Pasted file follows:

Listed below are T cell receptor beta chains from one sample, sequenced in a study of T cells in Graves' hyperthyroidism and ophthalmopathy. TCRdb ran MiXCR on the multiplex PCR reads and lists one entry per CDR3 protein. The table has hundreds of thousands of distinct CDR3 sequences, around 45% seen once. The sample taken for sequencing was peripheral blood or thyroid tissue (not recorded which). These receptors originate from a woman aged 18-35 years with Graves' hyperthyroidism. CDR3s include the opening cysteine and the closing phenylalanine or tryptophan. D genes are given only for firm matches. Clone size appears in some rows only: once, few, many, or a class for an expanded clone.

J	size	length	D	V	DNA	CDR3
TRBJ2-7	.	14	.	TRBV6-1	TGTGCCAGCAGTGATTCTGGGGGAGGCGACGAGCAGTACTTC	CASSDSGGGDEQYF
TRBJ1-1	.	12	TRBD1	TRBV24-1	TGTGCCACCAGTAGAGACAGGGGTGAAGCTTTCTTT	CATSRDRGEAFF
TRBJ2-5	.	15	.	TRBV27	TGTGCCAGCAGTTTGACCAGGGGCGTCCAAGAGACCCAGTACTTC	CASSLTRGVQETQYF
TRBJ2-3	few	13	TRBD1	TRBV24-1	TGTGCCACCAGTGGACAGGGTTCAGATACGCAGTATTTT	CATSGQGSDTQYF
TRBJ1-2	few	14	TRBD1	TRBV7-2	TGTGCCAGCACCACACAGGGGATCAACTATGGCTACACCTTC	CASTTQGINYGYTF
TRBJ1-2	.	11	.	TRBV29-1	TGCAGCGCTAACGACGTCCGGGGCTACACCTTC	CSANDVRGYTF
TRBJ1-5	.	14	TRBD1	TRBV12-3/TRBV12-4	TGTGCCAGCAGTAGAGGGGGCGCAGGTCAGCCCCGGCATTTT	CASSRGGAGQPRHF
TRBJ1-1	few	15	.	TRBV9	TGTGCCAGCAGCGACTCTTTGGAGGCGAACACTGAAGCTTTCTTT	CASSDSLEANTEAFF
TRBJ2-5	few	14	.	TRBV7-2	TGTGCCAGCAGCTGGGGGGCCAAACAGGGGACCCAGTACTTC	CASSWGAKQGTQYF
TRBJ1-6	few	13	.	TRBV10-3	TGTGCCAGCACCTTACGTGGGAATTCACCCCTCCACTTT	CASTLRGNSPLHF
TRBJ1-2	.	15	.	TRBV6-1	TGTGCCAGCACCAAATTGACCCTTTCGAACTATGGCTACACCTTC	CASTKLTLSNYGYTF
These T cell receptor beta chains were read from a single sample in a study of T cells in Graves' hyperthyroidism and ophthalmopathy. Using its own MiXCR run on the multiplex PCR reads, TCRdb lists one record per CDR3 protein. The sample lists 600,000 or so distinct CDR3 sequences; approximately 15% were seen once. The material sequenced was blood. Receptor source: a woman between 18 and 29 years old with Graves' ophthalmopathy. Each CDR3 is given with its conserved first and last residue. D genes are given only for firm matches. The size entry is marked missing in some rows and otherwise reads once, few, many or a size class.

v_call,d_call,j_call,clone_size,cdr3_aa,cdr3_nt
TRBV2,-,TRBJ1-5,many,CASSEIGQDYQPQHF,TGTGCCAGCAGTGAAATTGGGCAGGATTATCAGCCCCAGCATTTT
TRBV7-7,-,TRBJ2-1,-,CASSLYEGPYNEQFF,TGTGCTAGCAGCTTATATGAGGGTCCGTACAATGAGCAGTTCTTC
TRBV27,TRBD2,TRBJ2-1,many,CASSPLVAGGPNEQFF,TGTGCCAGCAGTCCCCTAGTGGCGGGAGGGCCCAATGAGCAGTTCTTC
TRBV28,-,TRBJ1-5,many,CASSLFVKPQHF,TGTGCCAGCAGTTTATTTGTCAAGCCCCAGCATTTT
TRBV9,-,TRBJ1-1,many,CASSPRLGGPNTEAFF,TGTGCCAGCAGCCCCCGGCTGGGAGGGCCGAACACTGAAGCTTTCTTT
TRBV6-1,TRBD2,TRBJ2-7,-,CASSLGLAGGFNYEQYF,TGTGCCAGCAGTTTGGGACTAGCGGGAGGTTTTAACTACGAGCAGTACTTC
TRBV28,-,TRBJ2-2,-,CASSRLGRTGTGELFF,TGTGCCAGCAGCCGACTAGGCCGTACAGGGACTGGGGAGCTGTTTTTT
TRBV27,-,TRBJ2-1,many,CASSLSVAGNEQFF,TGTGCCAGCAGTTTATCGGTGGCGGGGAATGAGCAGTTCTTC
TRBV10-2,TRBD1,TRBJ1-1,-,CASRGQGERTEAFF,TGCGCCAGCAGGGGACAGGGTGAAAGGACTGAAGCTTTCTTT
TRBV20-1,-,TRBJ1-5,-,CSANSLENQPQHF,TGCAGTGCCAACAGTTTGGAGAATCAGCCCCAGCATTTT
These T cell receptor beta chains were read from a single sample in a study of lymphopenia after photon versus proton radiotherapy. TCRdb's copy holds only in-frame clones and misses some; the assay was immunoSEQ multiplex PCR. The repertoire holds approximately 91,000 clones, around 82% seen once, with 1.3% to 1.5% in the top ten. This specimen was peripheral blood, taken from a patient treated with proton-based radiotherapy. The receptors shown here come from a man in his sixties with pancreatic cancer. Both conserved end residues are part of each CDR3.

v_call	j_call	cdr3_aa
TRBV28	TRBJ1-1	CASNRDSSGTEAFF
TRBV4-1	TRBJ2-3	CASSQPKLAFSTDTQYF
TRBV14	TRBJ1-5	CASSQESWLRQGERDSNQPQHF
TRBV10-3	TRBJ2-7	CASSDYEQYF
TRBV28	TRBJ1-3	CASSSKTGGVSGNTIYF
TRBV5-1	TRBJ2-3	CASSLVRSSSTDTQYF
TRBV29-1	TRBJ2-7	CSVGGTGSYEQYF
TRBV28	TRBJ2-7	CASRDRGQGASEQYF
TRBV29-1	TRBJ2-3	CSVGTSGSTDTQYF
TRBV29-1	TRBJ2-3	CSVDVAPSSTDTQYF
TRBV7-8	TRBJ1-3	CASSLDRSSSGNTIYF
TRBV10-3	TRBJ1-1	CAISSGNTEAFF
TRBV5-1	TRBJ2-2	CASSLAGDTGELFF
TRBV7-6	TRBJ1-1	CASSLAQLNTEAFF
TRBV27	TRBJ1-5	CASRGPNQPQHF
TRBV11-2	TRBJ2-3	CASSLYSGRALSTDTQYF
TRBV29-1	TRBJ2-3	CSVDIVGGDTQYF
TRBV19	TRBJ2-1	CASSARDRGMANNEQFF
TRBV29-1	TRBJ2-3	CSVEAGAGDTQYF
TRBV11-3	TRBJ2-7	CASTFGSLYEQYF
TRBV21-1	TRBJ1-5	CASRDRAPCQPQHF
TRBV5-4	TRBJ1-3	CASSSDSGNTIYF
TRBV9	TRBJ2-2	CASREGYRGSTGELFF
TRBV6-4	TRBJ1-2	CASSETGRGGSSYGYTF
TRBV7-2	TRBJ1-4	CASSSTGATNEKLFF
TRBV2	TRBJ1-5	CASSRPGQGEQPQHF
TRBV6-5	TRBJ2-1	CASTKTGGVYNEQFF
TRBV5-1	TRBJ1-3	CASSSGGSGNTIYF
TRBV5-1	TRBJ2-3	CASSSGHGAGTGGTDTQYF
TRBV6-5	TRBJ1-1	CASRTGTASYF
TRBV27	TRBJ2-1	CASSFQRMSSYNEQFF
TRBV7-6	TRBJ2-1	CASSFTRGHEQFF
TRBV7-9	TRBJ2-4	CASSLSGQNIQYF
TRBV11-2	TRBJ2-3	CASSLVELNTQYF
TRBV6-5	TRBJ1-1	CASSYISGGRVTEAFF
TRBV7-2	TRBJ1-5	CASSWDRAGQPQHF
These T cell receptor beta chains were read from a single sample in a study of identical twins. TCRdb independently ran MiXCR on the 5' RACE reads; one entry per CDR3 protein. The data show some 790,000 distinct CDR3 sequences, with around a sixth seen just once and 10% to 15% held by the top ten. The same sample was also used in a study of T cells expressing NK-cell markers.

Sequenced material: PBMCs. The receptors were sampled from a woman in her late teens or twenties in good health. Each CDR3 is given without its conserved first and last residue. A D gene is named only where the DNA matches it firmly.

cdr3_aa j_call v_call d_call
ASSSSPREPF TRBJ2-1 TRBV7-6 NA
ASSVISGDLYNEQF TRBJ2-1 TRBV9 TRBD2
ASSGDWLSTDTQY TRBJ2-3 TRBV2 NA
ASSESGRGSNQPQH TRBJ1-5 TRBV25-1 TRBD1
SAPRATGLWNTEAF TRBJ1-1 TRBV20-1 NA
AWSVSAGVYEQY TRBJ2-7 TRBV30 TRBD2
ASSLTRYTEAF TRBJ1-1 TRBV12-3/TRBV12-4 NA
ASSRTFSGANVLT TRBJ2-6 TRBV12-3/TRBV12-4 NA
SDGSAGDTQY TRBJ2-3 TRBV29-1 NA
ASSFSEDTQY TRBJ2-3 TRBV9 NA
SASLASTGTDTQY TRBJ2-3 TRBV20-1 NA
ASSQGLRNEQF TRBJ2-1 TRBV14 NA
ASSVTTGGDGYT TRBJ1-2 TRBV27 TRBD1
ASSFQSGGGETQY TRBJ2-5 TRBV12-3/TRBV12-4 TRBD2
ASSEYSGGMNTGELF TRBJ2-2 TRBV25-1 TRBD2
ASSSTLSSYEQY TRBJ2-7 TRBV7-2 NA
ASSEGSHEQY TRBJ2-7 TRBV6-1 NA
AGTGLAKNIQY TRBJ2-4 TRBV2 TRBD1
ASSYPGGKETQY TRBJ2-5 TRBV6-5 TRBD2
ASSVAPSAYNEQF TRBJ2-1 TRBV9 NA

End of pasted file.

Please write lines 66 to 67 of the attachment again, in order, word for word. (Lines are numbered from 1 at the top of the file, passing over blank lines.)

cdr3_aa j_call v_call d_call
ASSSSPREPF TRBJ2-1 TRBV7-6 NA